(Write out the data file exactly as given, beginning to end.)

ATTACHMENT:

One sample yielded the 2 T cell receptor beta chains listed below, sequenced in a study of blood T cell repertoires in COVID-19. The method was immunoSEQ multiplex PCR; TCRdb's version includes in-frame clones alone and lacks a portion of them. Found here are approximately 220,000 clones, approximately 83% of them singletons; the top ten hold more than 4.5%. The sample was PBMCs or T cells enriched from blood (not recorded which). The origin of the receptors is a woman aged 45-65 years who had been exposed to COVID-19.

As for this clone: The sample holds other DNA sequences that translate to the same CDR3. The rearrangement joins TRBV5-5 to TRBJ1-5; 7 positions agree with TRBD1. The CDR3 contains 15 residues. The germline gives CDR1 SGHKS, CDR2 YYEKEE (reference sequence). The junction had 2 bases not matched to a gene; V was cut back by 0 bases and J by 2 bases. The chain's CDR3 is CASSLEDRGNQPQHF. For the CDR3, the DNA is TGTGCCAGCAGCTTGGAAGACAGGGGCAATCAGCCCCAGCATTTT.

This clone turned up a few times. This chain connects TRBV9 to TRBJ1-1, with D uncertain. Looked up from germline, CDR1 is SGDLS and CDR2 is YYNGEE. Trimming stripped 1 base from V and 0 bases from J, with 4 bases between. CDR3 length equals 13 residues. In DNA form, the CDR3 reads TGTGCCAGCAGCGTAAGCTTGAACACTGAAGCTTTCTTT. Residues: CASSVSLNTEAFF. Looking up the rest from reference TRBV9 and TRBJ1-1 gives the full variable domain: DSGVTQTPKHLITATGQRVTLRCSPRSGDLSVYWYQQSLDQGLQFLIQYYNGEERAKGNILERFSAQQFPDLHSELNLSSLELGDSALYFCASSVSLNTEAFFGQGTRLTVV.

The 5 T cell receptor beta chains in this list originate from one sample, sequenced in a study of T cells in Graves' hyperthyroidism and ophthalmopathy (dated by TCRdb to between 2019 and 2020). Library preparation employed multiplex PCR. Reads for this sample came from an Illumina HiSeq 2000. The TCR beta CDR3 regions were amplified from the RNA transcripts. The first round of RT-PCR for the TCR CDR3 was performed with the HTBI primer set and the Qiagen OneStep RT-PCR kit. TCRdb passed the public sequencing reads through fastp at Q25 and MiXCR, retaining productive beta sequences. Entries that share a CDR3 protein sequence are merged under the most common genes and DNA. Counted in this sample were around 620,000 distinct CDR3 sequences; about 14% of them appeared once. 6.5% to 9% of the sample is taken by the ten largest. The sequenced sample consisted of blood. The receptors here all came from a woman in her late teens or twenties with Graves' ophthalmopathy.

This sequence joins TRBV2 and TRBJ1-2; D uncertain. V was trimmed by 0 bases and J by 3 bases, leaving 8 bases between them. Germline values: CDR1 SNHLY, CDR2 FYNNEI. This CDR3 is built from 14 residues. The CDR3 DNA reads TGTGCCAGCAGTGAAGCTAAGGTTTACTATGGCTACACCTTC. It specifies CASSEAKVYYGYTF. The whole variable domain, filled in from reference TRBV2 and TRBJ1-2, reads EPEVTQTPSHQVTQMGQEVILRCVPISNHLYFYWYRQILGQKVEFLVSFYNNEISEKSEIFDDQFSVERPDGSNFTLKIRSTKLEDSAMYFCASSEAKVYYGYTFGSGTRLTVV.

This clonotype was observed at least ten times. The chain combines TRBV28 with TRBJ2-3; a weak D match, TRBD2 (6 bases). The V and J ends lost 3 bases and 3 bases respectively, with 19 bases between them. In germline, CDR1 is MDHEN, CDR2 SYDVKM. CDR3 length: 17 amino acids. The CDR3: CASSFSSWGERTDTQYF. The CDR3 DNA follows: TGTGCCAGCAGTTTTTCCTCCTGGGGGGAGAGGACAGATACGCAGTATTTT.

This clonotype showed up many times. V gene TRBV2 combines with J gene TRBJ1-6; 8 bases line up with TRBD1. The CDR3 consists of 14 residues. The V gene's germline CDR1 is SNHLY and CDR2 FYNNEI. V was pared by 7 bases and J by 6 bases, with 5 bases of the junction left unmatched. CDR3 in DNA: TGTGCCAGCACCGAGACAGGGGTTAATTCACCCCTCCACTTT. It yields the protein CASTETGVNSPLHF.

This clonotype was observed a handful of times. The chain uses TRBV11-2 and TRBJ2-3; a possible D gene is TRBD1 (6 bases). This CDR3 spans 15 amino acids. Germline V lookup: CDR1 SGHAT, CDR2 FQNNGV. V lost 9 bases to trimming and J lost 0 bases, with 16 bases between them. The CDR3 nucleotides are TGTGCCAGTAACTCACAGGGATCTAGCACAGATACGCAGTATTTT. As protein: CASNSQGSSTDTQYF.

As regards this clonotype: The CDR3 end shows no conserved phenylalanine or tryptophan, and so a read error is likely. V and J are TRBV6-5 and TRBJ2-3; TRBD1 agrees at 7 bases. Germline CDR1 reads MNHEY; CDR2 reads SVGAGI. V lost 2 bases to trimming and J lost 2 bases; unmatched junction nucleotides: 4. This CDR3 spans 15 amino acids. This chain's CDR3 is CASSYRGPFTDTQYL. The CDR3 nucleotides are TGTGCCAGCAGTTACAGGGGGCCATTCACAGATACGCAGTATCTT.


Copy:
One sample yielded the 2 T cell receptor beta chains listed below, sequenced in a study of blood T cell repertoires in COVID-19. The method was immunoSEQ multiplex PCR; TCRdb's version includes in-frame clones alone and lacks a portion of them. Found here are approximately 220,000 clones, approximately 83% of them singletons; the top ten hold more than 4.5%. The sample was PBMCs or T cells enriched from blood (not recorded which). The origin of the receptors is a woman aged 45-65 years who had been exposed to COVID-19.

As for this clone: The sample holds other DNA sequences that translate to the same CDR3. The rearrangement joins TRBV5-5 to TRBJ1-5; 7 positions agree with TRBD1. The CDR3 contains 15 residues. The germline gives CDR1 SGHKS, CDR2 YYEKEE (reference sequence). The junction had 2 bases not matched to a gene; V was cut back by 0 bases and J by 2 bases. The chain's CDR3 is CASSLEDRGNQPQHF. For the CDR3, the DNA is TGTGCCAGCAGCTTGGAAGACAGGGGCAATCAGCCCCAGCATTTT.

This clone turned up a few times. This chain connects TRBV9 to TRBJ1-1, with D uncertain. Looked up from germline, CDR1 is SGDLS and CDR2 is YYNGEE. Trimming stripped 1 base from V and 0 bases from J, with 4 bases between. CDR3 length equals 13 residues. In DNA form, the CDR3 reads TGTGCCAGCAGCGTAAGCTTGAACACTGAAGCTTTCTTT. Residues: CASSVSLNTEAFF. Looking up the rest from reference TRBV9 and TRBJ1-1 gives the full variable domain: DSGVTQTPKHLITATGQRVTLRCSPRSGDLSVYWYQQSLDQGLQFLIQYYNGEERAKGNILERFSAQQFPDLHSELNLSSLELGDSALYFCASSVSLNTEAFFGQGTRLTVV.

The 5 T cell receptor beta chains in this list originate from one sample, sequenced in a study of T cells in Graves' hyperthyroidism and ophthalmopathy (dated by TCRdb to between 2019 and 2020). Library preparation employed multiplex PCR. Reads for this sample came from an Illumina HiSeq 2000. The TCR beta CDR3 regions were amplified from the RNA transcripts. The first round of RT-PCR for the TCR CDR3 was performed with the HTBI primer set and the Qiagen OneStep RT-PCR kit. TCRdb passed the public sequencing reads through fastp at Q25 and MiXCR, retaining productive beta sequences. Entries that share a CDR3 protein sequence are merged under the most common genes and DNA. Counted in this sample were around 620,000 distinct CDR3 sequences; about 14% of them appeared once. 6.5% to 9% of the sample is taken by the ten largest. The sequenced sample consisted of blood. The receptors here all came from a woman in her late teens or twenties with Graves' ophthalmopathy.

This sequence joins TRBV2 and TRBJ1-2; D uncertain. V was trimmed by 0 bases and J by 3 bases, leaving 8 bases between them. Germline values: CDR1 SNHLY, CDR2 FYNNEI. This CDR3 is built from 14 residues. The CDR3 DNA reads TGTGCCAGCAGTGAAGCTAAGGTTTACTATGGCTACACCTTC. It specifies CASSEAKVYYGYTF. The whole variable domain, filled in from reference TRBV2 and TRBJ1-2, reads EPEVTQTPSHQVTQMGQEVILRCVPISNHLYFYWYRQILGQKVEFLVSFYNNEISEKSEIFDDQFSVERPDGSNFTLKIRSTKLEDSAMYFCASSEAKVYYGYTFGSGTRLTVV.

This clonotype was observed at least ten times. The chain combines TRBV28 with TRBJ2-3; a weak D match, TRBD2 (6 bases). The V and J ends lost 3 bases and 3 bases respectively, with 19 bases between them. In germline, CDR1 is MDHEN, CDR2 SYDVKM. CDR3 length: 17 amino acids. The CDR3: CASSFSSWGERTDTQYF. The CDR3 DNA follows: TGTGCCAGCAGTTTTTCCTCCTGGGGGGAGAGGACAGATACGCAGTATTTT.

This clonotype showed up many times. V gene TRBV2 combines with J gene TRBJ1-6; 8 bases line up with TRBD1. The CDR3 consists of 14 residues. The V gene's germline CDR1 is SNHLY and CDR2 FYNNEI. V was pared by 7 bases and J by 6 bases, with 5 bases of the junction left unmatched. CDR3 in DNA: TGTGCCAGCACCGAGACAGGGGTTAATTCACCCCTCCACTTT. It yields the protein CASTETGVNSPLHF.

This clonotype was observed a handful of times. The chain uses TRBV11-2 and TRBJ2-3; a possible D gene is TRBD1 (6 bases). This CDR3 spans 15 amino acids. Germline V lookup: CDR1 SGHAT, CDR2 FQNNGV. V lost 9 bases to trimming and J lost 0 bases, with 16 bases between them. The CDR3 nucleotides are TGTGCCAGTAACTCACAGGGATCTAGCACAGATACGCAGTATTTT. As protein: CASNSQGSSTDTQYF.

As regards this clonotype: The CDR3 end shows no conserved phenylalanine or tryptophan, and so a read error is likely. V and J are TRBV6-5 and TRBJ2-3; TRBD1 agrees at 7 bases. Germline CDR1 reads MNHEY; CDR2 reads SVGAGI. V lost 2 bases to trimming and J lost 2 bases; unmatched junction nucleotides: 4. This CDR3 spans 15 amino acids. This chain's CDR3 is CASSYRGPFTDTQYL. The CDR3 nucleotides are TGTGCCAGCAGTTACAGGGGGCCATTCACAGATACGCAGTATCTT.